The credit bubble and the market

Matthew Parris makes an interesting point:

So amid all the doom-mongering and recanting, I have an assertion to make. The market has not failed. The present collapse is evidence that the market is working. Confidence bubbles are an inherent feature of a free market system. Panics — confidence vacuums — are an inherent feature too. The test of the theory of market capitalism is whether the system provides from within itself the means to prick both.

It does. The first — a confidence bubble — has been pricked. We are now sucking ourselves the other way: into a confidence vacuum. In time this too will be pricked. The market will steady.

The bubble that has just burst was based, worldwide, on financial services. Financial services are a product. It is true they are a product critical to the efficient functioning of the market (so is electricity, so is oil) but that just makes them an unusually important product. From time to time products fail in any market. They may fail through force majeure — droughts, floods, pestilence. They may fail due to inherent flaws — airships, Thalidomide, blue asbestos. Or they may fail through ignorance, trickery or the credulity of human beings — Madoff, the property bubble, the repackaging of sub-prime debt.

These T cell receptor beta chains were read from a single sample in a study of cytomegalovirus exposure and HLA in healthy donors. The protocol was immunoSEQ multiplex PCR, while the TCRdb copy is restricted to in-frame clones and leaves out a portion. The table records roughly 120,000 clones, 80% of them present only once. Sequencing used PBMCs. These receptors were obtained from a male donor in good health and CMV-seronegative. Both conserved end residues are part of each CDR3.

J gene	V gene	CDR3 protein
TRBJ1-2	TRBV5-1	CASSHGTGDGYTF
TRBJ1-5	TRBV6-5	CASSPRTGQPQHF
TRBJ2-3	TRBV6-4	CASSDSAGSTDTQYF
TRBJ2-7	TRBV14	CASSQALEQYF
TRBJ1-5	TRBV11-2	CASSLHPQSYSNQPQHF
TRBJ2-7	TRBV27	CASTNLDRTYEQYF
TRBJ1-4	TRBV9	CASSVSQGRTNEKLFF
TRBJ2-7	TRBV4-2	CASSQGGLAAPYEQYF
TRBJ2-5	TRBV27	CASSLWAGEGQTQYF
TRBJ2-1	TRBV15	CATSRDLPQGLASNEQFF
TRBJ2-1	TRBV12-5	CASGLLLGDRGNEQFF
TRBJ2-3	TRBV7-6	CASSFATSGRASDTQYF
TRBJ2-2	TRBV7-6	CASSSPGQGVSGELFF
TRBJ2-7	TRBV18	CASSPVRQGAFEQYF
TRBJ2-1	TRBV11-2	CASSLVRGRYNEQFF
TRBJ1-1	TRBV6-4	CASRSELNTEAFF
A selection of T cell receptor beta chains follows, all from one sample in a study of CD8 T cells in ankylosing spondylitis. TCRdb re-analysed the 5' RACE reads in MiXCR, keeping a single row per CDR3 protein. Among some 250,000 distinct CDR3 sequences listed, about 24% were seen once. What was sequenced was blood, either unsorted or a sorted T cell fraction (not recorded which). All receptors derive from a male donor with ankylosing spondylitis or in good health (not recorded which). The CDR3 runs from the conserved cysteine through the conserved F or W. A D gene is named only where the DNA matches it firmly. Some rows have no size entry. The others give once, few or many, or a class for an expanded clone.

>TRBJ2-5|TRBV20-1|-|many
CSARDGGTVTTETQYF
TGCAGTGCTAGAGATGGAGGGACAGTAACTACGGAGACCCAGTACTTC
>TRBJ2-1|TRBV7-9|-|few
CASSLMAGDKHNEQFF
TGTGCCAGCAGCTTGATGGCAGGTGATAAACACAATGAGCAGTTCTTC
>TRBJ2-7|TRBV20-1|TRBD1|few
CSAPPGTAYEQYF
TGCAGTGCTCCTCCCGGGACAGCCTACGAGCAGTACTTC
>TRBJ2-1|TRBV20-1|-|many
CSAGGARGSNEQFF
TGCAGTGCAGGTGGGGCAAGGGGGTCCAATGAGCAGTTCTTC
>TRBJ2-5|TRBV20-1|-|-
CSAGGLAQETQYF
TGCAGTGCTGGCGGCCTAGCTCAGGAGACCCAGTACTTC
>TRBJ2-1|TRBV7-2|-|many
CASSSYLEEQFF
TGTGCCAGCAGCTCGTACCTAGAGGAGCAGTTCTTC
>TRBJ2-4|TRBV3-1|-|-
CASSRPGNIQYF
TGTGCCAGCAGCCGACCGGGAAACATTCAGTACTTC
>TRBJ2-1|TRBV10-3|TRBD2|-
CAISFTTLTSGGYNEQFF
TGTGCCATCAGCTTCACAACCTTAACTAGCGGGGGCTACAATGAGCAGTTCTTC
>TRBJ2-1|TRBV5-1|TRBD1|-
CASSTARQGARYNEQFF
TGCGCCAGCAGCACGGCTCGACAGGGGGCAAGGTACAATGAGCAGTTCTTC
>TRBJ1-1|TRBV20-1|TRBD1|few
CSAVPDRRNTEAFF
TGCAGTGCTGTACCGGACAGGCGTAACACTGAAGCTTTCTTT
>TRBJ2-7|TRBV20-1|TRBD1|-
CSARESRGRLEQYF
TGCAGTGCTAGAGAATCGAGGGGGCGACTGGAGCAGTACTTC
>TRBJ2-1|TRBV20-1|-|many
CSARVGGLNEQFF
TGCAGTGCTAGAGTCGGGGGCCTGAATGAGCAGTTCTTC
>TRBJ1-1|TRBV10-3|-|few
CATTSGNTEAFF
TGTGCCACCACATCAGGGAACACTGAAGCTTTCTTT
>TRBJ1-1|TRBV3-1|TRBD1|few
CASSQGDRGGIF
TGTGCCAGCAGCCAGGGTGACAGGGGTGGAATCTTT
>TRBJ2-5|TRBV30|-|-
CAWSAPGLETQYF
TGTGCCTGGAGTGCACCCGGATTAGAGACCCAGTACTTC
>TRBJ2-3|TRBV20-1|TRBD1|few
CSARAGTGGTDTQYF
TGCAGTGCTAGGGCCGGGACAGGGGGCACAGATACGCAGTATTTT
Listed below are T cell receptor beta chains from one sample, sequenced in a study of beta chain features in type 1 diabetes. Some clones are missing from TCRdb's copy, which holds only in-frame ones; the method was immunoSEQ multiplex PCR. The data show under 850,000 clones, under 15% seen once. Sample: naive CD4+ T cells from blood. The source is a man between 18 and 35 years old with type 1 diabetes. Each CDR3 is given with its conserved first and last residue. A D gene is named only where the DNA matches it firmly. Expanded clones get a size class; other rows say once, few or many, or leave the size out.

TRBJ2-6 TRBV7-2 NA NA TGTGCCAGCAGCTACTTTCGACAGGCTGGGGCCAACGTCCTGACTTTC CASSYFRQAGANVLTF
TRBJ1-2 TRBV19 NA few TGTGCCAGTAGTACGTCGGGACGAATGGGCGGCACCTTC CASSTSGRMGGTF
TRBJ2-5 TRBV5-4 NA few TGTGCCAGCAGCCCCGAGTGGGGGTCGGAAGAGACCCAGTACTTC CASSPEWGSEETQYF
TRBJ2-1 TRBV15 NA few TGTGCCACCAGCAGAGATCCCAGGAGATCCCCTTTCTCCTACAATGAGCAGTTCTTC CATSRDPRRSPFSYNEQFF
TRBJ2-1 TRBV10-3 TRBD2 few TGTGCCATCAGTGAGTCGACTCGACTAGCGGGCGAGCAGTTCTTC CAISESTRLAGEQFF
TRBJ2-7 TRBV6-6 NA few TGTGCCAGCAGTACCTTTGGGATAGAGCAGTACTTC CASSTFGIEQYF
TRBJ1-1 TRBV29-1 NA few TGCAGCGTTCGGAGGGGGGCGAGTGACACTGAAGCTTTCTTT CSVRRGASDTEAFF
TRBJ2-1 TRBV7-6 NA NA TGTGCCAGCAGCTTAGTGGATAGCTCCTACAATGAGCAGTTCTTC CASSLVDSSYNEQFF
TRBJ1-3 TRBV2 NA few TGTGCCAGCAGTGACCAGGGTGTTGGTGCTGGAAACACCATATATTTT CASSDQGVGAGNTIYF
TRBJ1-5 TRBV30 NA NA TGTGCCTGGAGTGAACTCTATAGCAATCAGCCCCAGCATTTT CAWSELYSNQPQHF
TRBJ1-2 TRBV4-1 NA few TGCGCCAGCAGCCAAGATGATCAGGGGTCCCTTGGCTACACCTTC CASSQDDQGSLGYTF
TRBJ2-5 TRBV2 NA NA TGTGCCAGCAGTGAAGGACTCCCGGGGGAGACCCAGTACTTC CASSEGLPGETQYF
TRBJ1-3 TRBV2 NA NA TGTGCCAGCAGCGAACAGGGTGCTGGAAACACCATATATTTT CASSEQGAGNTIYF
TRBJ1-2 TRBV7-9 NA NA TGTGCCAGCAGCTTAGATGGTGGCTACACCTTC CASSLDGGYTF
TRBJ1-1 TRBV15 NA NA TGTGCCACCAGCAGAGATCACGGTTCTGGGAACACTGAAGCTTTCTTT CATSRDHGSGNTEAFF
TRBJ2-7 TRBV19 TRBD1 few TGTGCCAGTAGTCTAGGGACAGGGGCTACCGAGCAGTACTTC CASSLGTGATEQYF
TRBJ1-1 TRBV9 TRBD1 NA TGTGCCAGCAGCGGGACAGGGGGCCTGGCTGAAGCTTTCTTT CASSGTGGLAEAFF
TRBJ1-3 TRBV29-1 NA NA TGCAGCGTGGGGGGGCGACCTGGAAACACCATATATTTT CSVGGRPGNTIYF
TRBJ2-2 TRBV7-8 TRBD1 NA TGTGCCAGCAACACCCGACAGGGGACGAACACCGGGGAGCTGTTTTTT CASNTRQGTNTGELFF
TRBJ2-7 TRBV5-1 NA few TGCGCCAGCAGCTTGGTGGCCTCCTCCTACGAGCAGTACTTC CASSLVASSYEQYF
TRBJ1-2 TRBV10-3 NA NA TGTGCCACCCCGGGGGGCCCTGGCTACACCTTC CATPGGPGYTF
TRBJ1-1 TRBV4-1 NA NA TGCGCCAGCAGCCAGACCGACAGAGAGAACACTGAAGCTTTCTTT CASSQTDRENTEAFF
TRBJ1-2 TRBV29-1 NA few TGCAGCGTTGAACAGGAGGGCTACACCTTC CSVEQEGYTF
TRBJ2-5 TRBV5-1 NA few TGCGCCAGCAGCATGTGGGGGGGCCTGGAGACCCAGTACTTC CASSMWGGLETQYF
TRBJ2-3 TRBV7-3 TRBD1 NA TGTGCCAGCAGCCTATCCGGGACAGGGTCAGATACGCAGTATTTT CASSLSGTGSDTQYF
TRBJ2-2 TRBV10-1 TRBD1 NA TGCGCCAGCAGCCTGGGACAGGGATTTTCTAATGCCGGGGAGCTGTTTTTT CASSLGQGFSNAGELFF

The present financial crash has been precipitated by product failure of the third kind. Trade in financial instruments too opaque for even those who traded in them to assess them properly, and bonus incentive schemes that acted against the interests of the companies offering them, fuelled a banking bubble that has now burst.

But ask: what pricked it? Did politicians rumble the trade? Did governments, or international forums or symposiums, provide the sharp instrument? Did academic research and expertise expose the dodgy product? Did statutory regulators apply the pin? No, the free market wised up and pricked this bubble. Politicians and finance ministers (if they had had the power) would have tried to keep it inflated. The market puffed itself up, and then, without intervention — despite intervention — the market let itself down. The speed with which this has happened has been awful, but however inconvenient for many or catastrophic for a few, correction is not a failure of the market, but a success.

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